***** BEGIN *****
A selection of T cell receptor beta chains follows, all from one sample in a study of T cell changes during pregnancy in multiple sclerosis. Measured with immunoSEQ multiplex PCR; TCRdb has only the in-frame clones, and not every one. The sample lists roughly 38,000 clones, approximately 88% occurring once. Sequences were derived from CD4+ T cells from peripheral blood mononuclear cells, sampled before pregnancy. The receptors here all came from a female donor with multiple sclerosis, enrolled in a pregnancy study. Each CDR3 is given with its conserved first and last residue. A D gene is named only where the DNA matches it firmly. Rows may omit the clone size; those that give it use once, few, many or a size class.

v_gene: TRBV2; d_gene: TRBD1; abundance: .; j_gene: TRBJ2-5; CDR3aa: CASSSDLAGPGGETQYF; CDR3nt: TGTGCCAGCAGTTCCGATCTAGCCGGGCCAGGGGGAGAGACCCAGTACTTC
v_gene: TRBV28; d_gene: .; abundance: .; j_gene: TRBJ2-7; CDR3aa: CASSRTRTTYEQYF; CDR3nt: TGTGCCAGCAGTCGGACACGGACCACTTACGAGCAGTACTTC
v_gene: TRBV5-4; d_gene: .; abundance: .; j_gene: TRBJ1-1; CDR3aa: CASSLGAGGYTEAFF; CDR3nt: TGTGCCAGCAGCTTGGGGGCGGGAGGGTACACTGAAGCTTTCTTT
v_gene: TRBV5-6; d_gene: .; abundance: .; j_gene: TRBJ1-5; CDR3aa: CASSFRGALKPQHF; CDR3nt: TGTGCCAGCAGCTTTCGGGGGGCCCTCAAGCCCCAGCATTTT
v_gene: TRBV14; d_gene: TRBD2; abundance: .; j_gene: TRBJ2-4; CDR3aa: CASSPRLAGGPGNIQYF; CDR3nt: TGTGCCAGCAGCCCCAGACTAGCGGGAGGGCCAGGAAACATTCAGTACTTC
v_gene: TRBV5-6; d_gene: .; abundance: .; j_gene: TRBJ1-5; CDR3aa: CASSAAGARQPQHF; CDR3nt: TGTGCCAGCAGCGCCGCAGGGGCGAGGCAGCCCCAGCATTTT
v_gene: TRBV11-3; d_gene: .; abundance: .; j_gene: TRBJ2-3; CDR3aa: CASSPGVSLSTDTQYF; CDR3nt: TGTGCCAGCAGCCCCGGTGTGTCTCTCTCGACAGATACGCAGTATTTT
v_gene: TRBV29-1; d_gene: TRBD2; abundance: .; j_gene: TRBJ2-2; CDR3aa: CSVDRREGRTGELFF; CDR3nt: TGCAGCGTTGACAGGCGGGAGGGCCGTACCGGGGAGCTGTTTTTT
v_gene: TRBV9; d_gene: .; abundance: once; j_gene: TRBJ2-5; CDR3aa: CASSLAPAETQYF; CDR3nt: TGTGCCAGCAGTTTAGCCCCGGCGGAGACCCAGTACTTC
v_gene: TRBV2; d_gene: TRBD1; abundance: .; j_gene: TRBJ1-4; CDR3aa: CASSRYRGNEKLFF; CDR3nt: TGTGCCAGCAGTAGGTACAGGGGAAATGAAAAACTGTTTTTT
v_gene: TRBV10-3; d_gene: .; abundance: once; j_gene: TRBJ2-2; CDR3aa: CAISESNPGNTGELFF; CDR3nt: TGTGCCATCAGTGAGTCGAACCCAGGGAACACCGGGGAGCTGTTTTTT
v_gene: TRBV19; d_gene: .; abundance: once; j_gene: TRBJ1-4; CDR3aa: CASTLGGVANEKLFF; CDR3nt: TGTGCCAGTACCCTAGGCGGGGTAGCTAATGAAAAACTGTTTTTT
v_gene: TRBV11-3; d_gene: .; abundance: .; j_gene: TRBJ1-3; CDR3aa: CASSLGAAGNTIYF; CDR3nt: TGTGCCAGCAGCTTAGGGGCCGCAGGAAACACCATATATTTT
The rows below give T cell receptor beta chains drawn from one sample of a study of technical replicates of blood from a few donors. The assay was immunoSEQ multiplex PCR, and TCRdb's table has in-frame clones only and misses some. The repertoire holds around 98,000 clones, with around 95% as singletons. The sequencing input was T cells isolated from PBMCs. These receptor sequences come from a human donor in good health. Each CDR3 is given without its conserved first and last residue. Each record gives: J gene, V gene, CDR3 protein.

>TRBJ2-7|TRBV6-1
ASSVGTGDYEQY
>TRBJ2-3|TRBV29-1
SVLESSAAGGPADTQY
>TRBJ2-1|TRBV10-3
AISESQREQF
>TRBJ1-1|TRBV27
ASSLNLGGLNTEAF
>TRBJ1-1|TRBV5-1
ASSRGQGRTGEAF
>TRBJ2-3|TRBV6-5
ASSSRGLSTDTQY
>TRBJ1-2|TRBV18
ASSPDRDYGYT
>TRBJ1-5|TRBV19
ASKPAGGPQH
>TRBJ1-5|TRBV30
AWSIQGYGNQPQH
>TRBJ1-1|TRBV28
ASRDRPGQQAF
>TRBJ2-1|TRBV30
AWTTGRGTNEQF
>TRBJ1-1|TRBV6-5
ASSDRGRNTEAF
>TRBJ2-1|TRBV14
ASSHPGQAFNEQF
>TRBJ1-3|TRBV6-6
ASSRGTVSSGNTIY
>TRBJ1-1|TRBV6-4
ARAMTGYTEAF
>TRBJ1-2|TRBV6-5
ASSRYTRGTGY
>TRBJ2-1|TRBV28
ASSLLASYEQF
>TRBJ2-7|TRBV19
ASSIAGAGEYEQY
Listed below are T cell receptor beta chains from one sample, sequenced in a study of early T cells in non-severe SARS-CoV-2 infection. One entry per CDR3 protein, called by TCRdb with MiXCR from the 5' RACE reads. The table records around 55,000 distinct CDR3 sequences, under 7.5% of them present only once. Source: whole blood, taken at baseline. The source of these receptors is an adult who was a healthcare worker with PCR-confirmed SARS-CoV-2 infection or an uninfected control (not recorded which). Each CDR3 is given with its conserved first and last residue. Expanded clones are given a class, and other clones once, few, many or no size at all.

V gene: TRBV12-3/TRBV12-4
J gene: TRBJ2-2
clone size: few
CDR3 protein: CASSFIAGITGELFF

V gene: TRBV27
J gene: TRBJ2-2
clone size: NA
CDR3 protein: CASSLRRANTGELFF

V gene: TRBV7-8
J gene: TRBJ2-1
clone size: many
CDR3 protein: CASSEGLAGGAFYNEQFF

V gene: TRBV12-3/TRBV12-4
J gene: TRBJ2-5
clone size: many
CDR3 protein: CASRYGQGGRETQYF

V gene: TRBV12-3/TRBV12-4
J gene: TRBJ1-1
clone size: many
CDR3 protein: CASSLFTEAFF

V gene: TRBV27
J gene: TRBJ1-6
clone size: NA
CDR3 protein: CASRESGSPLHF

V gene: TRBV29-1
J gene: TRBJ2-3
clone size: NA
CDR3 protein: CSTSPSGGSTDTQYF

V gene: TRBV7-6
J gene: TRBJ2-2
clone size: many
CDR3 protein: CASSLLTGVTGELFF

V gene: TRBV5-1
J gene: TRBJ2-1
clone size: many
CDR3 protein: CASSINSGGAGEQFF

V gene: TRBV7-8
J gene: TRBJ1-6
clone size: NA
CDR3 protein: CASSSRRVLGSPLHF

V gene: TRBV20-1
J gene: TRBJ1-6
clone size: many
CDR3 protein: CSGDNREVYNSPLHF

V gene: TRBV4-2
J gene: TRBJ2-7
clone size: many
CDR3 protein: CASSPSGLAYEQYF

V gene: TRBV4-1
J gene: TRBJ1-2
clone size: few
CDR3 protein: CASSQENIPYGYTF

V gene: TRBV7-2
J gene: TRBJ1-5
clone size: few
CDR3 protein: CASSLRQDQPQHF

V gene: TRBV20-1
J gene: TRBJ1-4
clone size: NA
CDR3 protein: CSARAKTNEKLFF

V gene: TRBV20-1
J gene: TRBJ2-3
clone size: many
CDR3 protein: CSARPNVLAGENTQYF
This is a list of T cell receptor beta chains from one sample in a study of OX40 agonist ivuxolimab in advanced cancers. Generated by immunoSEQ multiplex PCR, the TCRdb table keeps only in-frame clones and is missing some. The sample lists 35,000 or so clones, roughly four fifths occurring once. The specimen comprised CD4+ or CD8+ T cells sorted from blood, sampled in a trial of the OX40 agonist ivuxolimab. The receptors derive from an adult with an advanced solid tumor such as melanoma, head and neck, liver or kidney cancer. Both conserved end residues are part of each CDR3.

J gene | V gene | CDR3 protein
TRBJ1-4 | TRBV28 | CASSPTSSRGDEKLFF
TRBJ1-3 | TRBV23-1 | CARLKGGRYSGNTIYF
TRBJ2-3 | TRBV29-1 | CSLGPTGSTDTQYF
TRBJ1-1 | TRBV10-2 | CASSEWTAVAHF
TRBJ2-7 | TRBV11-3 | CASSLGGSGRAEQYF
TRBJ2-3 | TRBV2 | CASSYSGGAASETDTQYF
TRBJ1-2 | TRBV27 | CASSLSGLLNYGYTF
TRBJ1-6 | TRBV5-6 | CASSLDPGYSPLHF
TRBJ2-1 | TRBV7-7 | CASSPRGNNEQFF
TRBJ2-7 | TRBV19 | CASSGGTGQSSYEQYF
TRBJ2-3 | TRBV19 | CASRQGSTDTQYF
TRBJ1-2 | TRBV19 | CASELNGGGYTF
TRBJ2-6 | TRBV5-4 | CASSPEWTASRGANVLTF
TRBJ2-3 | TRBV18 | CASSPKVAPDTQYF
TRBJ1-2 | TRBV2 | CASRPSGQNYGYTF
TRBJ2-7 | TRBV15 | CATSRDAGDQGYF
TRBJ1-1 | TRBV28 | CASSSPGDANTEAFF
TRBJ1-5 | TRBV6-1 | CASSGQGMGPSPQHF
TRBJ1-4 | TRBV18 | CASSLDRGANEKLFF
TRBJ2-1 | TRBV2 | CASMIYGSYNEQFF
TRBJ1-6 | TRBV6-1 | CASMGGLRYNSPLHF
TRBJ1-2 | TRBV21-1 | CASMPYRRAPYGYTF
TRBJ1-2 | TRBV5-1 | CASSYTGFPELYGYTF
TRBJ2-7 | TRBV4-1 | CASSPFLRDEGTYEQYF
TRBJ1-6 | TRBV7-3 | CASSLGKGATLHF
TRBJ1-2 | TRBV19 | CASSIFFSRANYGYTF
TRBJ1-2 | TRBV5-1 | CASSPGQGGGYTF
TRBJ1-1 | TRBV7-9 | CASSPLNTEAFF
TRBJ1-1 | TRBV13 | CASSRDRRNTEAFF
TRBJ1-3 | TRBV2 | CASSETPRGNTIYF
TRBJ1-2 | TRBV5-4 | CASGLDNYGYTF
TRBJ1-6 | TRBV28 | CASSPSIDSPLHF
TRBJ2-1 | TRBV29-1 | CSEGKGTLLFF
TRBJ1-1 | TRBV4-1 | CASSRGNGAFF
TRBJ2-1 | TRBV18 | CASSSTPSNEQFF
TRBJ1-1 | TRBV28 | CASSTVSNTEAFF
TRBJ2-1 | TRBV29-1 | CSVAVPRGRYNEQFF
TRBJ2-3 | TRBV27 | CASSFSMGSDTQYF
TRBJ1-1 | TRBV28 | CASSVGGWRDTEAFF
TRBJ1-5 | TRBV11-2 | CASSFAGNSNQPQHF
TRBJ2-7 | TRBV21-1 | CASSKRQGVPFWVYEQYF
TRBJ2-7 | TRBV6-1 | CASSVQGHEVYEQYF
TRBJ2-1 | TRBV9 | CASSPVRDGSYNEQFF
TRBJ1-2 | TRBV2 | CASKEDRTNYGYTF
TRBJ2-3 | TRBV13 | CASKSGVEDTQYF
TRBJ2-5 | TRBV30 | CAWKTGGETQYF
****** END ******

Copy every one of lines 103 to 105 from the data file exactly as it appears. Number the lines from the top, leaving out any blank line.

clone size: few
CDR3 protein: CASSQENIPYGYTF

V gene: TRBV7-2